As of 11:59 p.m. today, Facebook will have one less business on the social network. Eat 24, a food delivery company, made the declaration that they’d be leaving Facebook in a ‘break-up letter’ blog post.
The letter, only one numerical headline (10 reasons why we’re breaking up with Facebook) short of being a BuzzFeed post, featured snarky reaction gifs and photos of pizza. Silliness aside, the breakup letter fired shots at Facebook for being untrustworthy and following an algorithm that makes it hard for businesses to reach their followers.
The newest algorithm change, which has changed to focus on news as well as sponsored posts, was what sent the company over the edge.
As the letter states to Facebook, “It really seems like you’ve lost your way and have become nothing more than an ad platform.”
The blog’s author notes that they had tried out suggested posts. The desired effect took place, however some of their followers were international. In this case, the U.S.-only business was concerned that their followers in Bangladesh would be a little miffed when they posted photos of food they could never deliver.
In the end, essentially the letter said that in its current state, Facebook has nothing to offer Eat24.
And in a response, Facebook’s Brandon McCormick basically said, “That’s too bad. Bye” McCormick opened his response in a similarly-fashion letter format: “I was bummed to read your letter. The world is so much more complicated than when we first met – it has changed. And we used to love your jokes about tacquitos and 420 but now they don’t seem so funny.”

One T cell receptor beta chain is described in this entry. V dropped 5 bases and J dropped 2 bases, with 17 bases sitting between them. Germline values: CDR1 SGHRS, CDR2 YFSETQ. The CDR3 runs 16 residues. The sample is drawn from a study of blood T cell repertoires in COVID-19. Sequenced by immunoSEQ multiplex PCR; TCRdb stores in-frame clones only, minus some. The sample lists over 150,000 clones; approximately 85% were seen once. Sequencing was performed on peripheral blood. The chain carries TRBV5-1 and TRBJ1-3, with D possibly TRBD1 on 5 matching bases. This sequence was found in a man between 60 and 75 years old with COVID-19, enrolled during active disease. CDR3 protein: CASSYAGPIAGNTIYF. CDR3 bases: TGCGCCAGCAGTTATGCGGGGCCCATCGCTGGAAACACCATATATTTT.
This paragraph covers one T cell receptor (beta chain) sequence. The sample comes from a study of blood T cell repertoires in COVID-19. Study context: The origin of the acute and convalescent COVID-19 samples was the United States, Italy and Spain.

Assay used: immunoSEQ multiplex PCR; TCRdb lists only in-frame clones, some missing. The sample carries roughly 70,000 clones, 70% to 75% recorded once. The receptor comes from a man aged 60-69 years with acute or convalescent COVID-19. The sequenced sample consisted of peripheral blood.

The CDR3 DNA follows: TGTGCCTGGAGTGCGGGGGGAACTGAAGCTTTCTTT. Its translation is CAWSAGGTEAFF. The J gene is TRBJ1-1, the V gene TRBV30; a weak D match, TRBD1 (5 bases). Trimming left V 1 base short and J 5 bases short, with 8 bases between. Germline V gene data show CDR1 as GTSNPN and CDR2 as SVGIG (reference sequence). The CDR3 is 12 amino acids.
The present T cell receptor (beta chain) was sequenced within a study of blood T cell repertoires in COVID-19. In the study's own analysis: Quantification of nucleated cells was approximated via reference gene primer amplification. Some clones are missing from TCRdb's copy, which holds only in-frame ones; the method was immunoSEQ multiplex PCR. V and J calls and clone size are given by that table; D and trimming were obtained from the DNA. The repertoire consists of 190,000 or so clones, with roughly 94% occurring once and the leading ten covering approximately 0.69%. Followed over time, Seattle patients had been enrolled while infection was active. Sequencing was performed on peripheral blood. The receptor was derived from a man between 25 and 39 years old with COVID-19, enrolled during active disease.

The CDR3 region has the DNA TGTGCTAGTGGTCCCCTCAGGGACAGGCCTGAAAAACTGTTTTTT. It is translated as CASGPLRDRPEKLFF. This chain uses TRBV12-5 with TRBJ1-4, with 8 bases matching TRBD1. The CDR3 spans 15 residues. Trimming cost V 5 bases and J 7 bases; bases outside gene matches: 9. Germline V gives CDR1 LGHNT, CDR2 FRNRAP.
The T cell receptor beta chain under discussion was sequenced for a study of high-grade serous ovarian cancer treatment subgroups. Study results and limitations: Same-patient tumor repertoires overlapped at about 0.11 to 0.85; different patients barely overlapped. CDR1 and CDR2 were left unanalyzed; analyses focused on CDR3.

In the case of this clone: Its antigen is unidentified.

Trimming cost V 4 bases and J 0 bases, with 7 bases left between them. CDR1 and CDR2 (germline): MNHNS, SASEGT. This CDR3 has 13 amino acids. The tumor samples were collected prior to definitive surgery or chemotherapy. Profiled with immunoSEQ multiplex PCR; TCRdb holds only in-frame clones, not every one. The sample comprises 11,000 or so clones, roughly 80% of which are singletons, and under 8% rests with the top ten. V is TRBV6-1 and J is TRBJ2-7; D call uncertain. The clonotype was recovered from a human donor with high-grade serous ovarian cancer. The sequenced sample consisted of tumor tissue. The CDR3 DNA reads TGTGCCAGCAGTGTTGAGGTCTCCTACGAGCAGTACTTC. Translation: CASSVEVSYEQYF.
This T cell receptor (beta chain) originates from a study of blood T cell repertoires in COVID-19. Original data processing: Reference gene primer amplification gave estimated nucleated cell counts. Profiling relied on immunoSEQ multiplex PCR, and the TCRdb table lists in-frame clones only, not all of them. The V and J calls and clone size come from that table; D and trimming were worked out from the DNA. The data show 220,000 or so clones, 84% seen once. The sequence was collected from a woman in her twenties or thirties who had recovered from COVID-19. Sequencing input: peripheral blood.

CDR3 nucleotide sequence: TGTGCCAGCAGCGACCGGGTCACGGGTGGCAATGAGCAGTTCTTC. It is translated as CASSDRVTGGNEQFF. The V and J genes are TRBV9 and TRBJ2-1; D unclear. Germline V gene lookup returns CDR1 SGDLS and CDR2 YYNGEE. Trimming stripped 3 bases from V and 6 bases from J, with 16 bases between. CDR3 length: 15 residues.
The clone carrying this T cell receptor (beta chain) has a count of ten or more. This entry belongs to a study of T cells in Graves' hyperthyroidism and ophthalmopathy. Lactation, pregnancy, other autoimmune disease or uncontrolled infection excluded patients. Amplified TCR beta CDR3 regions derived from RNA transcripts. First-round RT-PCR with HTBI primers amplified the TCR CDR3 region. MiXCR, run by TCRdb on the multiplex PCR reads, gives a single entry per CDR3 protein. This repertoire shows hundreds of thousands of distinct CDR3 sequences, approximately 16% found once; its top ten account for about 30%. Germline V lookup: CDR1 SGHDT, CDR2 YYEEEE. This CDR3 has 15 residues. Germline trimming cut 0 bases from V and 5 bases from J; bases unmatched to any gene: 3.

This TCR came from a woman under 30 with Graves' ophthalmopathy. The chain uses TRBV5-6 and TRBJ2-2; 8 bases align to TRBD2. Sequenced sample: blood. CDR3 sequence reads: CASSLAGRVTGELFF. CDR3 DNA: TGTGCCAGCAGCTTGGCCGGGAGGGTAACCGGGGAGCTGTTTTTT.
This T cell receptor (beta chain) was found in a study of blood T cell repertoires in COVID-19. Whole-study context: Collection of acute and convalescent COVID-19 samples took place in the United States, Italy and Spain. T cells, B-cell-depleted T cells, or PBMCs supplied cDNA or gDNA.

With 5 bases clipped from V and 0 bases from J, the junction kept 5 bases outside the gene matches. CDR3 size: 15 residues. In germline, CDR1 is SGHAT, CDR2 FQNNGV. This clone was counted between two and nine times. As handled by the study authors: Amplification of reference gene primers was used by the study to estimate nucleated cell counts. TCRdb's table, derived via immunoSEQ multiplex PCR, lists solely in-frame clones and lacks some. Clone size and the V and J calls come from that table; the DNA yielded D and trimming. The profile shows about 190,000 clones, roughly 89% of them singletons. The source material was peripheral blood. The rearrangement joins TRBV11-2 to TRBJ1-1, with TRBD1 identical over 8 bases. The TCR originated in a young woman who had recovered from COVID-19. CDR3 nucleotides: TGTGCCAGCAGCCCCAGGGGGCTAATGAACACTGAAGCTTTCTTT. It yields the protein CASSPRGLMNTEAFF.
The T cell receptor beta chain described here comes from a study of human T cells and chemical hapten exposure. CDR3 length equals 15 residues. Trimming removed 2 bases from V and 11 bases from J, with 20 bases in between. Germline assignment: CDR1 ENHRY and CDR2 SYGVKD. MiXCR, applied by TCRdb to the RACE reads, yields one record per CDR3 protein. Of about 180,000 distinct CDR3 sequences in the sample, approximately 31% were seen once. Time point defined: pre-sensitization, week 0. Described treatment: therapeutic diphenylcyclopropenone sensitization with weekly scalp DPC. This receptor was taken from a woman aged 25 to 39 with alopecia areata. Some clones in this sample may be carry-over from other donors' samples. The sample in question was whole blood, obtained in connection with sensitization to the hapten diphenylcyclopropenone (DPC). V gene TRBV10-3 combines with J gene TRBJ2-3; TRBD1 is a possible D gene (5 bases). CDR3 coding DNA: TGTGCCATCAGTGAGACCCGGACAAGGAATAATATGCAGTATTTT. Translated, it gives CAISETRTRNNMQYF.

He seems to be referencing the fact that Facebook wants to focus on the real world issues in, like international affairs, crimes and serious news. However, he follows it up with, “…one of my best friends just had a baby and another one just took the best photo of his homemade cupcakes and what we have come to realize is people care about those things more than sushi porn….”
While this does address the fact that Facebook’s algorithm changes frequently, it doesn’t touch on any of the specifics of the issue or offer any solution for Eat24.
While it’s nice that someone from Facebook took the time to respond, it might have been better to ignore the issue altogether if they weren’t going to contribute to the situation in some way.
The breakup letter notes that it will stick to social networks without algorithms for reaching and connecting with their audiences. Perhaps this trend might catch as as small businesses continue to be spurned from Facebook as it attempts to become a “newspaper.”